JEWISH STANDARD (RIVER EDGE, NEW JERSEY) -- Wilhelm Normann invented hydrogenated fats in 1901 and received a patent for it the following year. The German chemist paved the way for a new world of food — and arguably also for a rise in hardened arteries and heart disease.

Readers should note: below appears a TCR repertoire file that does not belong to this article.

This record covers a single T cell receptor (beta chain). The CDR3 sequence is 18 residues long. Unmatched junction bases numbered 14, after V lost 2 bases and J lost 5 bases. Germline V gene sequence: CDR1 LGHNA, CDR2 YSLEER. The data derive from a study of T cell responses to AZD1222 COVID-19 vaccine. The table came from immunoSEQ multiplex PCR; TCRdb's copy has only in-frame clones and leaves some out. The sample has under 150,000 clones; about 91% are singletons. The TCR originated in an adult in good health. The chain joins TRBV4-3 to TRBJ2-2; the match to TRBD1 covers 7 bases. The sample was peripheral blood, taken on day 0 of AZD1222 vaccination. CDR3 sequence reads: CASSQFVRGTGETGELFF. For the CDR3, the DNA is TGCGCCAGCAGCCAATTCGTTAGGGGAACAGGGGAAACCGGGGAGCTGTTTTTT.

But it’s the impact of Dr. Normann’s invention on American Jewry that intrigues Rachel B. Gross. Gross holds the John and Marcia Goldman chair in American Jewish studies at San Francisco State University and recently contributed an essay, “Jews, Schmaltz, and Crisco in the Age of Industrial Food,” to a volume on the history and ethics of Jewish food published by New York University Press. On Sunday evening, she will talk about her findings at the behest of the adult education committee of Congregation Rinat Yisrael in Teaneck, New Jersey.